The State of Muay Thai And Boxing Around 1959

I have heard some complain that Muay Thai is being ruined by gambling and modernization, and I do think that these are worthy concerns. But we in the West –...

I have heard some complain that Muay Thai is being ruined by gambling and modernization, and I do think that these are worthy concerns. But we in the West – with our western histories – are very detached from the history of Muay Thai itself. The idea that is put forward (at times) that there is no historic role of punching, or that clinch is not a major dimension of classic Muay Thai but rather a modern distortion, the result of gambling interests; but there doesn’t seem to be great historical evidence to support those claims, at least in the longer view of time by what I have found. When we look at old fights from any decade we see both of these elements, and for those that feel that clinch plays too heavily in today’s sport, how does one settle that with the career of Dieselnoi, arguably one of the greatest modern day Muay Thai fighters, a nearly un-fightable Muay Khao specialist. Clearly he was winning fights on score cards during what is considered Golden Age Muay Thai. And though very tall, he was not inventing a new fighting style with his relentless knees. This was a style of fighting that already existed. In clinch fighting, when facing a striker, this is essentially refusing to allow the fight to be fought where the opponent is most comfortable and effective.

In any case, for contrast I post here two fight videos from 1959. The first is a highlight of what is said to be a Championship match, but I’m really not sure and the clip is from a British broadcast that’s pretty offensive in its general tone. The audience cheers are a sound effect added in and it’s not clear what stadium or location it could be. And you can hear the racist exoticism in the Pathe narration, the fight looking like pure mayhem to the western eye. But as can been seen, clinch and punching are prominent (at bottom I also post a 1950 bout from Rajadamnern before the roof, and a 1961 fight as Lumpinee as well). Below the first video (the Thai fight) is the World Championship bout between Patterson and Johansson, just to compare the differences in sport and technique, in the same year. And yes it seems, the art of clinch fighting has been prominent in Muay Thai for a long time. It is, in a sense, a mixed martial art (a grappling art and a striking art) or a “complete martial art,” at least since Rajadamnern opened in 1945 – here is a 1946 fight, and a fight in 1967, again, with clinch and throws.

A Muay Thai “Championship” Bout in Thailand – 1959

Ingemar Johansson -vs- Floyd Patterson June 26, 1959

Yes, there are beautiful techniques in Muay Thai, histories of fighting knowledge that need to be preserved, but I do think we fantasize about these histories, tracing them directly back to ancient times. In terms of technique I’m not sure the Thai fighters in the older films (1940s/1950s) could stand up to even an average Bangkok stadium fighter in today’s Thailand. It’s true, there will always be a tension between the grappler and the striker, and we will always feel that this generation is losing something that other generations cherished and that there are forces at work that are degrading values of the past. It was always better in yester-year, right? And in some cases this is true and an important argument can be made: we need to hold onto what was. On the other hand, we should also keep track of how things really were, too. There has very likely been since modern, stadium fighting began in Thailand, a power vs finesse, grappler vs striker contrast. It’s the same in western boxing with defensive style vs. offensive style, the “boxer” vs. the “puncher.” Floyd Mayweather, Jr. didn’t re-invent boxing with his evasive style; Klitschko didn’t invent the jab and clinch style.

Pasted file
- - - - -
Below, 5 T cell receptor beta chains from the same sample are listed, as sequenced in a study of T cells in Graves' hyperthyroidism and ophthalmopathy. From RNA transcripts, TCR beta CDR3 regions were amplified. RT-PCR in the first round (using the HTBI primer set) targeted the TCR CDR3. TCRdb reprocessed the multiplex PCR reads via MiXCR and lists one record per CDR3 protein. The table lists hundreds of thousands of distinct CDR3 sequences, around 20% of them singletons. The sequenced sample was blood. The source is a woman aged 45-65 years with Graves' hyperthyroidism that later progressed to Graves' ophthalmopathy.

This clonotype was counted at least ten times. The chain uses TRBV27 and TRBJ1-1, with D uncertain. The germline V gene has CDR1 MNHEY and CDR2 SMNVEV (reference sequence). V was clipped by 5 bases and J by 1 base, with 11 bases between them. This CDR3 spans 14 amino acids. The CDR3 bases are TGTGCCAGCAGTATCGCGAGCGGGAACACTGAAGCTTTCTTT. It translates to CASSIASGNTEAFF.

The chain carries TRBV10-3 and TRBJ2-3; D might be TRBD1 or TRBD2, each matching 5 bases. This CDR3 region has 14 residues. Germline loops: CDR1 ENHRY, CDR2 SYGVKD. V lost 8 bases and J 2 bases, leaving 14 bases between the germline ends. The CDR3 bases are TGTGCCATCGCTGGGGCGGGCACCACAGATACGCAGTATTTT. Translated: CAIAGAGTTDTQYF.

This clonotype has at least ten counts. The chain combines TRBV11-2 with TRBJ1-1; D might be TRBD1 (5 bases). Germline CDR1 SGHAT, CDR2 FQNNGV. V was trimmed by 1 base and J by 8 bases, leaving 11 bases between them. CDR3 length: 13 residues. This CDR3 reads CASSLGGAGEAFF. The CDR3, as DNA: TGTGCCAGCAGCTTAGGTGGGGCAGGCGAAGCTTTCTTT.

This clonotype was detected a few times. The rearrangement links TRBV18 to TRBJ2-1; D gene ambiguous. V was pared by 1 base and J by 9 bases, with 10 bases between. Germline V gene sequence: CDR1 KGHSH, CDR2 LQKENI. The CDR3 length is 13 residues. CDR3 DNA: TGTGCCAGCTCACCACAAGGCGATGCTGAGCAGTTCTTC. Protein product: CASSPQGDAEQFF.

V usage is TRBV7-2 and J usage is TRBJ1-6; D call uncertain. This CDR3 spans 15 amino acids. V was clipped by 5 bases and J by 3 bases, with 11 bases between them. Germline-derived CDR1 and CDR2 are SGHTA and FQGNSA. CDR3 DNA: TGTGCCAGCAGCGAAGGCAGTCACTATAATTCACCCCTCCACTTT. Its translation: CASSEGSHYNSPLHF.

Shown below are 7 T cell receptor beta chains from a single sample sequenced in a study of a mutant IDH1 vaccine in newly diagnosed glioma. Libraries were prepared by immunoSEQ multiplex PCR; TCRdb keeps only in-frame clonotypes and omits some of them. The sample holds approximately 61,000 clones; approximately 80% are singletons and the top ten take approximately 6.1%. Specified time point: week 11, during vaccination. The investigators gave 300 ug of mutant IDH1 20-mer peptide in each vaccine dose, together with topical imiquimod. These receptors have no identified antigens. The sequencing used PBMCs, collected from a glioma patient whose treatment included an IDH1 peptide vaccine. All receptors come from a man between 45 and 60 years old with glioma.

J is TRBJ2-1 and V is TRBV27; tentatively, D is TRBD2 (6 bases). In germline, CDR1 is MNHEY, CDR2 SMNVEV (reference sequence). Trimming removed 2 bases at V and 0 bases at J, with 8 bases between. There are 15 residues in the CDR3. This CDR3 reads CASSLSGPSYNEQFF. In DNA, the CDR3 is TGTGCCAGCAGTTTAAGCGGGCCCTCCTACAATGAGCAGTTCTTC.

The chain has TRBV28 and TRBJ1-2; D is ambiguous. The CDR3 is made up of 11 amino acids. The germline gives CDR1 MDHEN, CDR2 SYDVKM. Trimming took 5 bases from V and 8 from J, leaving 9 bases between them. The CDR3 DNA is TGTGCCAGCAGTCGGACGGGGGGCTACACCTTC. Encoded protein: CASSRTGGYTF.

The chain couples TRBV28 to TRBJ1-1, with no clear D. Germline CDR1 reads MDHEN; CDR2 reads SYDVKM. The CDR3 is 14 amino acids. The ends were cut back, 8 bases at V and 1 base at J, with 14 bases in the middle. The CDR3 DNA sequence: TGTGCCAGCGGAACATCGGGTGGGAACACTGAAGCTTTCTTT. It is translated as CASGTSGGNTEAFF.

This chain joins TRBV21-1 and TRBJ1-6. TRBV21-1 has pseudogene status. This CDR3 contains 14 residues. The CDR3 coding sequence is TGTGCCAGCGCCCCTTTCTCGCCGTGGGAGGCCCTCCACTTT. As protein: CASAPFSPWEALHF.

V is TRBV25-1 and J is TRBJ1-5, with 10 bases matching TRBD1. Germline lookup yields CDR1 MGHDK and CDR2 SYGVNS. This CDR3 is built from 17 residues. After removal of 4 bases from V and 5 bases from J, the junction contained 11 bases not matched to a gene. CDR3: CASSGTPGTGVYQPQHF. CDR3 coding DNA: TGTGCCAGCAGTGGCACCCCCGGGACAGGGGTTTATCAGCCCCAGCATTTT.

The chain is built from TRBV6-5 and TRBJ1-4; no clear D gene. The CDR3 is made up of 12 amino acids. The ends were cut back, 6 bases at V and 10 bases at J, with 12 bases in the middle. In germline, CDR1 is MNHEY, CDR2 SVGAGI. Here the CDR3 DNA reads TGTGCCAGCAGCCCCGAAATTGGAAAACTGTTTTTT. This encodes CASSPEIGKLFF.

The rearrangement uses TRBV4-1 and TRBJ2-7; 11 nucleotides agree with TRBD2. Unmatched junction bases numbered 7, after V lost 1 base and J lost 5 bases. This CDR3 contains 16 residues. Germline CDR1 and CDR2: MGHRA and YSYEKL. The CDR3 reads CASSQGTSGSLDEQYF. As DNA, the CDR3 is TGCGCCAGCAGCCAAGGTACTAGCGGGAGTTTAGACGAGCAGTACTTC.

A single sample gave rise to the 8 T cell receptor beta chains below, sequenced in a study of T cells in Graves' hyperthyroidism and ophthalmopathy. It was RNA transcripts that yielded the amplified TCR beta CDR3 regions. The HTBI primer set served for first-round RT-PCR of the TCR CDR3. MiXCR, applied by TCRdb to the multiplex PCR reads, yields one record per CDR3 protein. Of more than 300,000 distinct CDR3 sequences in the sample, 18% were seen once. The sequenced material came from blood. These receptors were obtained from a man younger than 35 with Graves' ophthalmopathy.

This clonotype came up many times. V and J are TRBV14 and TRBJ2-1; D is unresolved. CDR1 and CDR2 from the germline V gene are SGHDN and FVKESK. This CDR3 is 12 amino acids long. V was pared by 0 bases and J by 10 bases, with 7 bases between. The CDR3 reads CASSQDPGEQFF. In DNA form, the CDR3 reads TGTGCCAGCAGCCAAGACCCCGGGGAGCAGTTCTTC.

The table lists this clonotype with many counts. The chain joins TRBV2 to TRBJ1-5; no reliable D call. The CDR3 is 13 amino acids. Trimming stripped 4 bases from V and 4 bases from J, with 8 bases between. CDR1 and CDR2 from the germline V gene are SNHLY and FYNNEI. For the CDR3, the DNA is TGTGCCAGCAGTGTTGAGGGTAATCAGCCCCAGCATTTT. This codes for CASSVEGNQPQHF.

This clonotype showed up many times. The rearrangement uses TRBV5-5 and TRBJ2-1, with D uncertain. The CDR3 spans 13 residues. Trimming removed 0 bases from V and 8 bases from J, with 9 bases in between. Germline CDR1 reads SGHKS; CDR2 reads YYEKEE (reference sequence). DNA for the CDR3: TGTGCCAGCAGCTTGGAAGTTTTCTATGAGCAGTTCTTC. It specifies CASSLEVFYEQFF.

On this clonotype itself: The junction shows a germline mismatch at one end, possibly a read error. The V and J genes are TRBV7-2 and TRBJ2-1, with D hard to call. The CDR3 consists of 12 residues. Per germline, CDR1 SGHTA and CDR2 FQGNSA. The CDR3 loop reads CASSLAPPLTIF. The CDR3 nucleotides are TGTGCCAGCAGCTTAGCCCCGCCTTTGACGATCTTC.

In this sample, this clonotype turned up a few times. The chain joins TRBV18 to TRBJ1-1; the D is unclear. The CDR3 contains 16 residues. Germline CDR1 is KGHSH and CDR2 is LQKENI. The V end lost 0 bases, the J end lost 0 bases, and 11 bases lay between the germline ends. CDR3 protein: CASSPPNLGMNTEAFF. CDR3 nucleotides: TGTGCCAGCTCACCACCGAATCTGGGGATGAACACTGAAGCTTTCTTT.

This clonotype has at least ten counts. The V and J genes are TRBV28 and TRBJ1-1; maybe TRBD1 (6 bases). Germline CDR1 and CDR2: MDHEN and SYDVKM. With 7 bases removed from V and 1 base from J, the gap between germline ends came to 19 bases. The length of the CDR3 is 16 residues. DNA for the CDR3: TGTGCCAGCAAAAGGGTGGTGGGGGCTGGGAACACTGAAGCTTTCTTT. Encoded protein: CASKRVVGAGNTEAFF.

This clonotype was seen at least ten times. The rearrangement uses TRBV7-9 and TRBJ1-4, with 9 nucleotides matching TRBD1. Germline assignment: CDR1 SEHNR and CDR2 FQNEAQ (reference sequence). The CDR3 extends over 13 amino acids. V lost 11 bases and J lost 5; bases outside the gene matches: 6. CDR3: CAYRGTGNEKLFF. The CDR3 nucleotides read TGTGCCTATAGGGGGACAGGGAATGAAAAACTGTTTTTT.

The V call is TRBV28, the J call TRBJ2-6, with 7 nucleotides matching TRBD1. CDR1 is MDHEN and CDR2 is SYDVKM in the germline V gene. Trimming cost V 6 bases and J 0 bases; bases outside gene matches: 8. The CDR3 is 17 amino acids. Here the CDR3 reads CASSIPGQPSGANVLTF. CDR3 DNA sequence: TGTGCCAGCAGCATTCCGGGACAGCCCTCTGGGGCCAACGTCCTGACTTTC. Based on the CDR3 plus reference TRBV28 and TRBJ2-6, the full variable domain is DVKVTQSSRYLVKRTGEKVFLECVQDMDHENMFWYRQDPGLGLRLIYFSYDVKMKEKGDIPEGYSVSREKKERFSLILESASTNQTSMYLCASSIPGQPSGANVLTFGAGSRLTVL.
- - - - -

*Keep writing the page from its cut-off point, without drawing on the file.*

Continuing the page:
I’m okay if people would like to hold up, let’s say, the 1990s, or the 1980s as a Golden Age of Muay Thai, when there was a special confluence of technique, promotional vision, and country-wide participation, and the sport reached an apex. But perhaps it is a mistake to try to trace this golden moment back to how Muay Thai has always been, or give too much blame to modern tendencies or trends.

Of course I’m not a Muay Thai historian. I’m only a very interested fighter looking at what evidence I can gather, and listening to the stories told to me by ex-fighters that I know. Just offering a perspective. I also happen to be a lover of clinch fighting (not everyone is!), which has a depth of art all its own.

You can read about the Modernization of Muay Thai in this Timeline post.

1950 Rajadamnern Fight – Clinch Prominent

1961 Fight – Clinch Prominent

If you liked this article, you may find The Origins of Japanese Kickboxing interesting.

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A 100 lb. (46 kg) female Muay Thai fighter. Originally I trained under Kumron Vaitayanon (Master K) and Kaensak sor. Ploenjit in New Jersey. I then moved to Thailand to train and fight full time in April of 2012, devoting myself to fighting 100 Thai fights, as well as blogging full time. Having surpassed 100, and then 200, becoming the westerner with the most fights in Thailand, in history, my new goal is to fight an impossible 471 times, the historical record for the greatest number of documented professional fights (see western boxer Len Wickwar, circa 1940), and along the way to continue documenting the Muay Thai of Thailand in the Muay Thai Library project: see


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